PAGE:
Posts Tagged ‘sign’

Twitterloin Update: BIG BOY MARKET is Still With Us, Through Advertising

Wednesday, August 24th, 2016

First, the corner of Golden Gate and Leavenworth was all like this:

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But then it got hounded by SFGov, so it went away

And then, oddly, it became 826 Valencia:

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But around the corner, you see that BIG BOY MARKET is still making money off of the intersection of Golden Gate and Leavenworth, through advertising:

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Hey, do I question whether the “real problems” of the Twitterloin originate(d?) from a “handful of lawless corner stores” the way CWNevius says?

I do.

The Speed Limit on a Stretch of JFK Drive is Now 10 MPH

Tuesday, August 16th, 2016

This official “SLOW TO 10 MPH” sign was up near Speedway Meadow during Outside Lands 2016, but it’s still there now long after OL’s blown town:

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The limit goes back up to 25 MPH near 30th Avenue?

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(This trailer doesn’t “see” bikes, AFAIK, unlike some others.)

Changes to the “access” we have to JFK are coming soon, but I don’t know what they are and if this is a part of it.

Our Presidio sometimes records license plate numbers and checks timestamps to see who’s “cutting through” the park (instead of having the Presidio as a destination in itself). The Presidio People think “Cut Through Traffic” is evil, but really, all traffic is cut-through traffic to somebody. Oh well.

If SFGov wants people to use Fulton instead of JFK, there will be some problems with that…

Multiple, Multiple COYOTE ADVISORY Signs, Telegraph Hill, Frisco

Thursday, August 11th, 2016

They mostly come at night, mostly, I assume, since I’ve never seen one in the daytime.

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(Here are the older signs, for the record.)

Anyway, I don’t know how much more our SFGov can do, you know, than what they’re already doing. These critters were here before us and they’ll be here after we’re gone.

Get used to it…

“Luxury Housing” at the Corner of 33rd and Nowhere – What Makes This Orange Building Out in the Outer Richmond “Luxury”

Friday, August 5th, 2016

I’m at a loss here:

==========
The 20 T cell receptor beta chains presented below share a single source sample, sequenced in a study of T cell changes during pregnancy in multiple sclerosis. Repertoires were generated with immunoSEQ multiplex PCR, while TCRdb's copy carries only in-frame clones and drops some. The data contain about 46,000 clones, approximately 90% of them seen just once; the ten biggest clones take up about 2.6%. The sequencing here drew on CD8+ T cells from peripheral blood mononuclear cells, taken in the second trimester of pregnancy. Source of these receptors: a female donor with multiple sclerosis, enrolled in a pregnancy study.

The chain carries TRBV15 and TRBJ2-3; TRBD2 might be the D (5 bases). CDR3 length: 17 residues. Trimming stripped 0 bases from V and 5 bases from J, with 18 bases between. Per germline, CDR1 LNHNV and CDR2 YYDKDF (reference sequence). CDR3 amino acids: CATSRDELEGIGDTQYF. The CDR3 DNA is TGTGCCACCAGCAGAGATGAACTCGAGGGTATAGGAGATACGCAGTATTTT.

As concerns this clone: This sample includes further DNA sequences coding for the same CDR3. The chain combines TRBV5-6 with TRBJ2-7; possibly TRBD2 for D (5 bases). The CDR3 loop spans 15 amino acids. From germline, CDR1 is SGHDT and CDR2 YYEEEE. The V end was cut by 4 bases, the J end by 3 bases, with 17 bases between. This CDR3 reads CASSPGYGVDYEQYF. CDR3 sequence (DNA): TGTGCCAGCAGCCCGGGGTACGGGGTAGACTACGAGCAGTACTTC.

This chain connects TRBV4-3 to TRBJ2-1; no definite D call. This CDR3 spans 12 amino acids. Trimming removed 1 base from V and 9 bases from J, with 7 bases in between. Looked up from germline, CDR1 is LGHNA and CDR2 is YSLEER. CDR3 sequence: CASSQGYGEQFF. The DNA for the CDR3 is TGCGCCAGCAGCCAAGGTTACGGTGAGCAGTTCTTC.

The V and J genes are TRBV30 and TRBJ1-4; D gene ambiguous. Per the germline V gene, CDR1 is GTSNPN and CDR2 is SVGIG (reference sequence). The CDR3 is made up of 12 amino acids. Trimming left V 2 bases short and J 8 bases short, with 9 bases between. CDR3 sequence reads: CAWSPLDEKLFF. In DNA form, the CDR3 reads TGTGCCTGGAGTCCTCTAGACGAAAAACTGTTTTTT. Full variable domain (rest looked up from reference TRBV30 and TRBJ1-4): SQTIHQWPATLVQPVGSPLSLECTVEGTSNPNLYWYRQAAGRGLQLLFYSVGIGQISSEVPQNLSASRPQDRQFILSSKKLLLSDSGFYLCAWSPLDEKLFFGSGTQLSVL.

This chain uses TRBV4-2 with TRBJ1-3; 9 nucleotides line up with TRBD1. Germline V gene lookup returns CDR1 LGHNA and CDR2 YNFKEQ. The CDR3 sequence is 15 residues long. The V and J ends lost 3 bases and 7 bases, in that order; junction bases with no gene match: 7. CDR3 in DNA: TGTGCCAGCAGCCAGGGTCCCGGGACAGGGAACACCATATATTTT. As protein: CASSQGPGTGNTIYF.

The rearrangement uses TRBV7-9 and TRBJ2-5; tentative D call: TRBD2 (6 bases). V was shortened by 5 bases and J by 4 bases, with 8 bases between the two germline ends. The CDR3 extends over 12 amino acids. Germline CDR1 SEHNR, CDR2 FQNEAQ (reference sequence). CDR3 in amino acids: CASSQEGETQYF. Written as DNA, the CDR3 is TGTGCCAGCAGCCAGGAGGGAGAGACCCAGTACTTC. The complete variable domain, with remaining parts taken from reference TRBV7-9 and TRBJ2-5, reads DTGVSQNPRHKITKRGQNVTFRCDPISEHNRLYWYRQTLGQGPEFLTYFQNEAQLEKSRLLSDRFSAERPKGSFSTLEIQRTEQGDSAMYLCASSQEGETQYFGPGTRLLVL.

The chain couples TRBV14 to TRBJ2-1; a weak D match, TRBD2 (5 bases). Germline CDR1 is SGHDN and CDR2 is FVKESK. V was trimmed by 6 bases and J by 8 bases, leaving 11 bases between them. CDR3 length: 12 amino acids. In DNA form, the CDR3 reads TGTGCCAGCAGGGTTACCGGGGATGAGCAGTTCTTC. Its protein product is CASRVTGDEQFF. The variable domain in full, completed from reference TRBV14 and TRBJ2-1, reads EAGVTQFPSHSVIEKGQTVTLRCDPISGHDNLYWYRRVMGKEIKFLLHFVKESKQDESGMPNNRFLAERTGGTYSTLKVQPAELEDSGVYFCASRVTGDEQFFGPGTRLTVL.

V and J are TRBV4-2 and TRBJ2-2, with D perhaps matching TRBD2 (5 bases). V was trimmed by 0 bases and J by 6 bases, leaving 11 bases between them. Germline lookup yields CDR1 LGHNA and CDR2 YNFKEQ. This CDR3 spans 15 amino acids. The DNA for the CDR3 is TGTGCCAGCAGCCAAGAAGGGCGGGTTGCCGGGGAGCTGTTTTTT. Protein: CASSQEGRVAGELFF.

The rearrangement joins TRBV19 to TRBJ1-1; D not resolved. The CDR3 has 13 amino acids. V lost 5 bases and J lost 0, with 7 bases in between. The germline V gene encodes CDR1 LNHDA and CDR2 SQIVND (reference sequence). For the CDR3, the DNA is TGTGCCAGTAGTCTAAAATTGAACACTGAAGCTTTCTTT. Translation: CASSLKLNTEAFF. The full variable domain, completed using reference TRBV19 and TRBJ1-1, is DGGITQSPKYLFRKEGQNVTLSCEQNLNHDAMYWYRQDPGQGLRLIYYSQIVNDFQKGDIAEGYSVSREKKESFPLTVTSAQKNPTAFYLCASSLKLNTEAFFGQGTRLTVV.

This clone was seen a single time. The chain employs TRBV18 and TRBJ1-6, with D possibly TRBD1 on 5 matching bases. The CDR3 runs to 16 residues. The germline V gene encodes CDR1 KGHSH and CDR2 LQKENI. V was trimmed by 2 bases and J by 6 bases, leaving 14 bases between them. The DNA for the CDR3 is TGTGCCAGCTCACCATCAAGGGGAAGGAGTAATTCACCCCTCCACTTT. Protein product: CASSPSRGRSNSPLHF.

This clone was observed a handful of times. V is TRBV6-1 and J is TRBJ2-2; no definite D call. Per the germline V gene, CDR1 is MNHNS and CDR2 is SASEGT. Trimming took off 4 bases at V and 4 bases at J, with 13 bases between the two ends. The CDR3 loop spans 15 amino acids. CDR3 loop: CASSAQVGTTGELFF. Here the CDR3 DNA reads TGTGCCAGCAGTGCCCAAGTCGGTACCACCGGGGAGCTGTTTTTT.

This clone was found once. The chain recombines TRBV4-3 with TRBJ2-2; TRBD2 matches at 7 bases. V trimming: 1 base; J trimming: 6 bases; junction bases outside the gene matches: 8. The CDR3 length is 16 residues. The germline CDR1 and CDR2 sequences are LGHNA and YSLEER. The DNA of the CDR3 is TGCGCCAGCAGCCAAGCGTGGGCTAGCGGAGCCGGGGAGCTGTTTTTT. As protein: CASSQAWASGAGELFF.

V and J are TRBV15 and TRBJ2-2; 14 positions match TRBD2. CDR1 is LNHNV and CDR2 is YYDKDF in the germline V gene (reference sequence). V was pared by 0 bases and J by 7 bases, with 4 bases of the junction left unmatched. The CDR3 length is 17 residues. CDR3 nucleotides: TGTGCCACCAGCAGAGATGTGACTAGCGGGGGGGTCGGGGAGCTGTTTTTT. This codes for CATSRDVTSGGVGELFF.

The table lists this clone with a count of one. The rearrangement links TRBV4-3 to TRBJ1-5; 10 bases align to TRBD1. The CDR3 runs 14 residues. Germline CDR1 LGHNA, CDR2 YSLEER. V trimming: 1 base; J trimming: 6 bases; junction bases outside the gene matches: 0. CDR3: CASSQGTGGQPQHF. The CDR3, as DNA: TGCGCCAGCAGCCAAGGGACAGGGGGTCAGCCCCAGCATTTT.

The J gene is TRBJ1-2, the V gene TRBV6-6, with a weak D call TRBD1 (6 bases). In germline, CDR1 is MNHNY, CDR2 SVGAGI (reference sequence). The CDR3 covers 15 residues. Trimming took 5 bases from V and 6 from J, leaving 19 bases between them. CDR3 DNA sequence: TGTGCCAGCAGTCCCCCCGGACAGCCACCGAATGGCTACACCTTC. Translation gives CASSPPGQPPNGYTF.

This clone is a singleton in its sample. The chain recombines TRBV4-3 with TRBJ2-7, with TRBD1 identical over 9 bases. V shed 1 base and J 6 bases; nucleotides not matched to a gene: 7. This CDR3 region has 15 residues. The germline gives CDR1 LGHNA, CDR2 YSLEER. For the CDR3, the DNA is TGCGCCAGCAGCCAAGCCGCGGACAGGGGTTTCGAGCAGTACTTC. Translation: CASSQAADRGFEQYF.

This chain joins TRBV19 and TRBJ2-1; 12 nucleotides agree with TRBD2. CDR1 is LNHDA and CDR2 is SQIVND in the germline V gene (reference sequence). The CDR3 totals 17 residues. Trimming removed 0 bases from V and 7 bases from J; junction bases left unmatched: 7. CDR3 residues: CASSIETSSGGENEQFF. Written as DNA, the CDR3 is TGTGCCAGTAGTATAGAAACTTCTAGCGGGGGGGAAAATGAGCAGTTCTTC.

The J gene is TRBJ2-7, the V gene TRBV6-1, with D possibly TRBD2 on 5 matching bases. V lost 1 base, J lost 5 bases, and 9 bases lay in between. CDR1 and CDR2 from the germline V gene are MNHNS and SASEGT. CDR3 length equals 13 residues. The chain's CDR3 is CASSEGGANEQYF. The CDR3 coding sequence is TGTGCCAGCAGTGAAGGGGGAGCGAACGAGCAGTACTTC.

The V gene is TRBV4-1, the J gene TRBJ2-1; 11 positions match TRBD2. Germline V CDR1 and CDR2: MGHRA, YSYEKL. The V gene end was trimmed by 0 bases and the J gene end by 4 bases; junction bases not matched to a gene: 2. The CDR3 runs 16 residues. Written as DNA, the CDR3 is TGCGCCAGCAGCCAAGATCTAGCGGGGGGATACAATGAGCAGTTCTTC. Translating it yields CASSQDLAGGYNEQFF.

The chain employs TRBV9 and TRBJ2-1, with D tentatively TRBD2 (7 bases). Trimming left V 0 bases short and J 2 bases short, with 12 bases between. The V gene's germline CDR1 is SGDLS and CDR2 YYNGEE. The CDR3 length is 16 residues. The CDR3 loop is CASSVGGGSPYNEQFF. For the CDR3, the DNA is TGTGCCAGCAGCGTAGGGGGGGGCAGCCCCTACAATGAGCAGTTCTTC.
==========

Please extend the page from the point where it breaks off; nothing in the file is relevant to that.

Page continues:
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Twitterloin Update: The LAFAYETTE COFFEE SHOP Diner is Long Gone, But It’s Neon Sign is Still A-Glowing, For Some Reason

Friday, July 15th, 2016

On It Glows…

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CURFFL! – It’s Why Your Restaurant Doesn’t Have a Bathroom – Signs Say “PUBLIC RESTROOMS NOT AVAILABLE”

Friday, July 8th, 2016

Read it and weep, or hold it in, or move on:

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NEW REQUIREMENTS: New Buildings Any building constructed after January 1, 2004 must have restrooms for customers or guests, if; (a) It contains a food establishment that provides space for food consumption on the premises, or (b) It contains a food establishment 20,000 square feet or more in size.1 Existing Buildings Any building constructed between July 1, 1984 and January 1, 2004, that contains a food establishment more than 20,000 square feet in size must have restrooms available for customers (at least one for men and one for women). Buildings constructed before July 1, 1984 that contain a food establishment greater than 20,000 square feet in size, but do not have space for on-site food consumption, are not required, by this legislation, to provide restrooms for patrons, guests, or invitees (check local codes.) (When determining the size of a food establishment that is part of a service station, do not use the gas pump area of the property.) Any building constructed before January 1, 2004 that contains a food establishment that provides space designated for on-site food consumption must have at least one restroom for customers or guests on the property or in the food establishment with the following exception: Operators of food establishments in buildings constructed before January 1, 2004 that are less than 20,000 square feet in size and that have space designated for food consumption, but do not have restrooms for patrons, guests, or invitees, must post a sign in a public area stating that restrooms are not available. Toilet facilities constructed after January 1, 1985 that are accessible only from food preparation or storage areas shall not be used by customers (Section 114105).